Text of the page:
Fed Says Rates Likely to Stay Low Until Mid-2013, Global Financial Strains Pose Risk

The Federal Reserve on Tuesday left its fiscal policy unchanged in the wake of what it described as a modestly expanding economy. The European debt crisis, high unemployment in the U.S. and a stagnant domestic housing market remain concerns, however.

Interest rates will likely stay at their historically low levels through mid-2013, the Fed announced, maintaining a policy adopted earlier this year.

“Information received since the Federal Open Market Committee met in November suggests that the economy has been expanding moderately, notwithstanding some apparent slowing in global growth,” the Fed said in a statement.

Stock markets dropped immediately following the release of the statement at 2:15 p.m., with the Dow Jones Industrial average quickly falling into negative territory from a session high 126.31.

In explaining its decision to maintain existing policies, the Fed statement offered contrasting economic data.

The U.S. economy has been expanding “moderately,” the Fed said, but global growth is apparently slowing. Overall labor conditions have improved, but the unemployment rate is still “elevated.” Consumer spending is rising, but business investment isn’t rising fast enough and the housing market remains “depressed.”

The selloff likely resulted from language included in the statement in which Fed policy makers made it clear economic recovery is still a long way off.

“The Committee continues to expect a moderate pace of economic growth over coming quarters and consequently anticipates that the unemployment rate will decline only gradually toward levels that the Committee judges to be consistent with its dual mandate” of full employment and stable prices, the statement read.

In addition, the long-running European debt crisis remains a potent threat to the U.S. “Strains in global financial markets continue to pose significant downside risks to the economic outlook,” according to the statement.

Meanwhile, the Fed chose not to change its communications policy, as some analysts had predicted. Fed policy makers in recent months have floated the idea of tying policy changes to real numbers. For instance, moving interest rates only when unemployment or inflation numbers reach a specific level.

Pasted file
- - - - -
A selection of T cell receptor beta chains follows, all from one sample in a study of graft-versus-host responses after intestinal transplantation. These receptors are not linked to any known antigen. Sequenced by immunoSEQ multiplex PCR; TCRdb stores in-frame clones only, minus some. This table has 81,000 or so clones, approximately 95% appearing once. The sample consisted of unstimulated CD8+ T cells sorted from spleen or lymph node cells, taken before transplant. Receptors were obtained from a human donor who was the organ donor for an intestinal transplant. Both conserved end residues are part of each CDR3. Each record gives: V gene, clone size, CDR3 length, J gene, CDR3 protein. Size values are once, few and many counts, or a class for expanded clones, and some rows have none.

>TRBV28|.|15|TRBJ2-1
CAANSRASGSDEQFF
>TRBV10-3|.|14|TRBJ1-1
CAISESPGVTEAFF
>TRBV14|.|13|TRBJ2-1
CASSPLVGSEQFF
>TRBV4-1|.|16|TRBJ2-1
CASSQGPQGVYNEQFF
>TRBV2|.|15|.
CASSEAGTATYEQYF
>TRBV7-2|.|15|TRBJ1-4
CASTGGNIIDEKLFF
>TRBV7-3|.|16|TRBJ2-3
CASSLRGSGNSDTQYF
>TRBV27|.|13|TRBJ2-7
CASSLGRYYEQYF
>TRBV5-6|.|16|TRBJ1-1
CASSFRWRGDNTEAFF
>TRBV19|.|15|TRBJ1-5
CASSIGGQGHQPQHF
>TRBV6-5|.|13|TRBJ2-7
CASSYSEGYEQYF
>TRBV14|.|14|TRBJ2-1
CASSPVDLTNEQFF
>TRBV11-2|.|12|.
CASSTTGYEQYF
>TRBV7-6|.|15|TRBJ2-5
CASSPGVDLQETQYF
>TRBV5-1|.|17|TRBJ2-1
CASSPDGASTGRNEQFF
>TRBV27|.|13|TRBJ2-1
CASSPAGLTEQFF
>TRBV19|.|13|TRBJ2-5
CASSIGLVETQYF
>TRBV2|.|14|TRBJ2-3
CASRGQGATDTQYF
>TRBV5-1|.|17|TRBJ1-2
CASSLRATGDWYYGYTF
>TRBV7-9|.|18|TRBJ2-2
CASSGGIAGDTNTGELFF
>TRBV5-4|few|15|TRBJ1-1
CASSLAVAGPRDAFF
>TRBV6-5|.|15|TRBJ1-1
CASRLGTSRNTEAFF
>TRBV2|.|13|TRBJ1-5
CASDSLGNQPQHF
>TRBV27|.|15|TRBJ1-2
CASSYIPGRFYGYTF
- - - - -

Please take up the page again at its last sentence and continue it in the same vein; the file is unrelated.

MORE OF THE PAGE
The idea is to provide businesses and investors with clarification as to why the Fed has decided to change its fiscal policy. In the past, Fed decisions were almost always kept secret until the change was announced, leaving businesses and investors scrambling to adjust to the new policy.

Analysts generally approve of such a move and the Fed – in particular, Fed Chairman Ben Bernanke – has indicated its desire to be less secretive involving policies that affect the U.S. and global economies.

“We believe the precise formulation of any new guidance is less important than the simple act of committing to some criteria for future action,” analysts with Nomura Securities wrote in a note to clients.

The Fed said it held off on any new stimulus measures in the wake of economic recent reports that show some positive economic growth. Topping that list, the unemployment rate fell to 8.6% in November from 9.0%, which is psychologically important but likely due to the fact that many thousands of Americans have simply stopped looking for jobs.

Meanwhile, interest also remained unchanged at their historic lows. A key borrowing rate set by the Fed has been at a range between 0 and 0.25% since December of 2008.

And the Fed gave no hint as to the likelihood of future bond buying programs to stimulate the economy. The Fed has pumped $2.3 trillion into the flagging U.S. economy through bond buying programs since the darkest days of the financial crisis.

Instead of new policies, the Fed said it will continue its program to extend the average maturity of its holdings of securities, a program announced in September. Also maintained was an existing policy of reinvesting principal payments from its holdings of agency debt and agency mortgage-backed securities in agency mortgage-backed securities and of rolling over maturing Treasury securities at auction.